ATLANTA (CBS46)-- Congressman John Lewis was so admired, the nation paused for six days to honor his legacy. His message of perseverance and justice was echoed by a president who stood on his shoulders at his final celebration of life.

"I, like many Americans, owe a great debt to John Lewis and his vision of freedom," former president Barack Obama said in his eulogy of Lewis from the podium of Atlanta's historic Ebenezer Baptist Church.

He spoke of Lewis' humble beginnings. Lewis grew up in rural Troy, Alabama, as the son of sharecroppers. Obama explained Lewis' upbringing in the segregated south, listening behind closed doors as his parents discussed the Ku Klux Klan. As he got older, Lewis would pay attention to the voice of Dr. Martin Luther King, Jr. on his radio, summoning him to a movement he would later join.

"John Lewis was getting something inside his head. An idea that he couldn't shake, took hold of him that non violent resistance, civil disobedience would change laws, but also change hearts, change lives, change nations, change the world," said Obama.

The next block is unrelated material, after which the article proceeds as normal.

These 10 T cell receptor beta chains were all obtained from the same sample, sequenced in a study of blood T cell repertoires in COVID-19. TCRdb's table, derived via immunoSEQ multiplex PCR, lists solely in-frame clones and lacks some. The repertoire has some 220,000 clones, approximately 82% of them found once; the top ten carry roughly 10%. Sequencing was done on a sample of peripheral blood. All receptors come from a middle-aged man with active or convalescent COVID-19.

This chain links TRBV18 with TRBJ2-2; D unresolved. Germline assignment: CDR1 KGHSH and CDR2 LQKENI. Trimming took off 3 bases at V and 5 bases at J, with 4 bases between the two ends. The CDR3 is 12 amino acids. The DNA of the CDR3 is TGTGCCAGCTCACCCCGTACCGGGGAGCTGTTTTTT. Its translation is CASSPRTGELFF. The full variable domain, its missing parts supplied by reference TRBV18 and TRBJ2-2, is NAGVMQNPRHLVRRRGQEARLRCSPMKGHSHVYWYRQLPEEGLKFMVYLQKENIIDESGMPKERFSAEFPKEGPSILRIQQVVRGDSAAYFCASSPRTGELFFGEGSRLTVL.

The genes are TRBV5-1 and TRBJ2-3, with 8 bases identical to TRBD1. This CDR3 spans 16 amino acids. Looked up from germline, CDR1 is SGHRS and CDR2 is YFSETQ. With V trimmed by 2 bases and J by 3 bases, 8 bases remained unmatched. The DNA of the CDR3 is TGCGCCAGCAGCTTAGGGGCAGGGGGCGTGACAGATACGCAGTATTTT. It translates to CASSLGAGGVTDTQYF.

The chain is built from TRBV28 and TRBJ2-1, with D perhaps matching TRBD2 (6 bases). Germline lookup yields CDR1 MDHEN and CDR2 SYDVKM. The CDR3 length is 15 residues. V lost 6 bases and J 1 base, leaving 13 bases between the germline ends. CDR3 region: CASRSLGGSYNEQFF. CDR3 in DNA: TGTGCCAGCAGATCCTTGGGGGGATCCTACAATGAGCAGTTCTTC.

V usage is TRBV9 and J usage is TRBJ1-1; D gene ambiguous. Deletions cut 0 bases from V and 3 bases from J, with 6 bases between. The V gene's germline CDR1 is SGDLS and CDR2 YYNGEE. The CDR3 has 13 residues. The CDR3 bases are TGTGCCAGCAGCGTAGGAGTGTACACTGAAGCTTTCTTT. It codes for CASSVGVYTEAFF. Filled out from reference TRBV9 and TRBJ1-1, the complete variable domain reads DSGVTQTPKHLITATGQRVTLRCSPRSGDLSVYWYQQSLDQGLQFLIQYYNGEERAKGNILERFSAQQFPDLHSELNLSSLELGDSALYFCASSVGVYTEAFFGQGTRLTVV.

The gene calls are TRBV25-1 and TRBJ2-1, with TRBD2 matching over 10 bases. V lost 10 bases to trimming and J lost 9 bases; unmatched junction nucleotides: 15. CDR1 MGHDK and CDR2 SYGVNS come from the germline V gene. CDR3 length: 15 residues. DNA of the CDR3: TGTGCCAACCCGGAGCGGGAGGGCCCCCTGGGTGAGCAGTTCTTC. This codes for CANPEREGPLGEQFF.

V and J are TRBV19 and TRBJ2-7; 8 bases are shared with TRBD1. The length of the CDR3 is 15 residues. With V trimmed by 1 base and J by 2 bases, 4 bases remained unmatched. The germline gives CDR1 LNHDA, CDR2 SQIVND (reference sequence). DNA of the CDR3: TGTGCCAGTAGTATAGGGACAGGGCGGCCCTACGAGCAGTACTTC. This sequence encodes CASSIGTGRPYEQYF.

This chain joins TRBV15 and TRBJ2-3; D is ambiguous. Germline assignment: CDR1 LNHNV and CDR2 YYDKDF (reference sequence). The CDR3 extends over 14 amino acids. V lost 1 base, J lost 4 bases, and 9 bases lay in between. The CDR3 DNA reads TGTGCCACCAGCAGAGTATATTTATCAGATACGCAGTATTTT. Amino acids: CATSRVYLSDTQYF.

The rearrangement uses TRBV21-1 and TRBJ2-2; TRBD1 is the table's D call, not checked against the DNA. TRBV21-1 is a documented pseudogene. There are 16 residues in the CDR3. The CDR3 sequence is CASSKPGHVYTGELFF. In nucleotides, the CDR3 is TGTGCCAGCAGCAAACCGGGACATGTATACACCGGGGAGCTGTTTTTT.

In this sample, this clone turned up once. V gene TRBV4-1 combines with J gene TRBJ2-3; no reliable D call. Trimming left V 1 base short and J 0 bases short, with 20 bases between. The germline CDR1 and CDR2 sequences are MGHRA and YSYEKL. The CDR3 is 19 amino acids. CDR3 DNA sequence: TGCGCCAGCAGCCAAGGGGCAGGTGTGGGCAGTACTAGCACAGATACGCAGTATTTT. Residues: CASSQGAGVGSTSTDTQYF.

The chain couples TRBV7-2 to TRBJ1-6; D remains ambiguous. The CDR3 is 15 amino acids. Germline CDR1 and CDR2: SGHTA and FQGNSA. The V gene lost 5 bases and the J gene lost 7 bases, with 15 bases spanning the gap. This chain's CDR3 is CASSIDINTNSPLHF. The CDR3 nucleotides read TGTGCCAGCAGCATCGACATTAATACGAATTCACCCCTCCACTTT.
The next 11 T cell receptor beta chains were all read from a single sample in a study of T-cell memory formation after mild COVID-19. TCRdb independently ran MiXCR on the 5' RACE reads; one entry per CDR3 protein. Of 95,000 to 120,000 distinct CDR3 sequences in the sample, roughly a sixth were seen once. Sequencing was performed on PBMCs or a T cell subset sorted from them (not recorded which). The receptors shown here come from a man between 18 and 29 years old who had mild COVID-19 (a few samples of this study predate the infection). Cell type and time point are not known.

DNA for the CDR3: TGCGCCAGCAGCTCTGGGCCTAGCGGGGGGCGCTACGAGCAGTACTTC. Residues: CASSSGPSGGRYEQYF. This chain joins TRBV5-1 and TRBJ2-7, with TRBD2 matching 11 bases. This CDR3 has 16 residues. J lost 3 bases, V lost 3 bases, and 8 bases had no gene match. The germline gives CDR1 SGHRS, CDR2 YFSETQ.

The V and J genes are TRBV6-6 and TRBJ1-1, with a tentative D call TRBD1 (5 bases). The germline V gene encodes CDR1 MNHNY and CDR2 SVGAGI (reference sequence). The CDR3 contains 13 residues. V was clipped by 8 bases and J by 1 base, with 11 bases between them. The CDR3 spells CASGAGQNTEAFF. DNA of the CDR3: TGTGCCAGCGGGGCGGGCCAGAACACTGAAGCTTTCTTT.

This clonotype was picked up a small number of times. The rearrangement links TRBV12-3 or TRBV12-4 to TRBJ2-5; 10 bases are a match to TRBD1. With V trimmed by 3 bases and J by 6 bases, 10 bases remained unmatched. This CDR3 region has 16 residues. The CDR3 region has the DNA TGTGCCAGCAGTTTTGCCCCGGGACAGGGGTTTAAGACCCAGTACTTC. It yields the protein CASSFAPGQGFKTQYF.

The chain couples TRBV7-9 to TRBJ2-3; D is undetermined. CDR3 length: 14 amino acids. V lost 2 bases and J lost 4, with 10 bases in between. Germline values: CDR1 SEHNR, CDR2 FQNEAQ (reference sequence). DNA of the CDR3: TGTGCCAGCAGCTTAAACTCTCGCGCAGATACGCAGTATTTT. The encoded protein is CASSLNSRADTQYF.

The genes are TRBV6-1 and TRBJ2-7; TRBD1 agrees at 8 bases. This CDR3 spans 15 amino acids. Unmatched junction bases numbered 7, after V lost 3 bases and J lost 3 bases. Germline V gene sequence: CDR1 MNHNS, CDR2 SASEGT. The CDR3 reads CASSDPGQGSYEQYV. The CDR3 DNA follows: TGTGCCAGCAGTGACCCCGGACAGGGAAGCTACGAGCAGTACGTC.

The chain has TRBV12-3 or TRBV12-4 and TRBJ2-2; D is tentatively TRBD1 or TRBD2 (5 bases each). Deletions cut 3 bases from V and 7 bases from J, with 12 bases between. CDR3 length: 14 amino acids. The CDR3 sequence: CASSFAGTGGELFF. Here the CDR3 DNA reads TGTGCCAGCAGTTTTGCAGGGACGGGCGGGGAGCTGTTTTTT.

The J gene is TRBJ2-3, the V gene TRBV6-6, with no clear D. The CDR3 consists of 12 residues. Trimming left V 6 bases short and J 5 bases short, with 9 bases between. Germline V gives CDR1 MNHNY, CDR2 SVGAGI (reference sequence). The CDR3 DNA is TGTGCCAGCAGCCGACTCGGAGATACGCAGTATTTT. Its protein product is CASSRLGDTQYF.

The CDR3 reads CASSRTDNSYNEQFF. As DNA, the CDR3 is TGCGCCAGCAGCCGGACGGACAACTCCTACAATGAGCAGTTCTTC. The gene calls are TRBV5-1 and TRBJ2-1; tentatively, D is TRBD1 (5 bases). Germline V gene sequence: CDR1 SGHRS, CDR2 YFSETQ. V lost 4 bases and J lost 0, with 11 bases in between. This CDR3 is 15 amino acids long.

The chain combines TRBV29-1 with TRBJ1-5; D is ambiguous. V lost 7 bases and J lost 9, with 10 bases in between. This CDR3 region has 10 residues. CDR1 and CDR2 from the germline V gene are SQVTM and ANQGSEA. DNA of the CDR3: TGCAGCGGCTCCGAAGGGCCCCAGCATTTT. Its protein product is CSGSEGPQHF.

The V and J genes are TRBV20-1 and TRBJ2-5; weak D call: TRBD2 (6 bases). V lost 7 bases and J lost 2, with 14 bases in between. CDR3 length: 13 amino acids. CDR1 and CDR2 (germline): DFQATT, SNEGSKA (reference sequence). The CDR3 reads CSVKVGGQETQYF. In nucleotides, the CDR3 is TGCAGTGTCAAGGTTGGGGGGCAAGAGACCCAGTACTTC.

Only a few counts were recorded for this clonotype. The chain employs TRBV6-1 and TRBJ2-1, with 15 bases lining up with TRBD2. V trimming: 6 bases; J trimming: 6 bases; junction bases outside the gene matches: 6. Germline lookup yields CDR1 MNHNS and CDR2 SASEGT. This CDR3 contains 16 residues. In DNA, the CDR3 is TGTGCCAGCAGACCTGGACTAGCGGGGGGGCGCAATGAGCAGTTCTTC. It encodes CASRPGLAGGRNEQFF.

Lewis would become a close friend of King, and together they would stand up to oppressive segregation laws. From the lunch counters of Nashville, to the busses of Mississippi, to the march across the Edmund Pettus Bridge, President Obama acknowledged the sacrifices Lewis made to help further progress for black Americans.

"John got a taste of jail for the first, second, third... well, several times. But he also got a taste of victory and it filled him with a sense of righteous purpose," said Obama. He added, "John Lewis will be a founding father of that fuller, fairer, better America."

The president forged his own personal connection with the late congressman. He explained they first met when Obama was a law student, then again when he was first voted to the U.S. Senate. From there, they built a friendship through Obama's journey to the White House.

"On inauguration day 2009, he was one of the first people I greeted and hugged on that stand. And I told him, 'this is your day, too," he recalled.

It was through many tests of faith that Lewis helped black Americans like President Obama. Now, Obama says, it is the country's turn to carry the torch. "He said as long as he had breath in his body he would preserve democracy and as long as we have breath in our bodies we must continue his cause."

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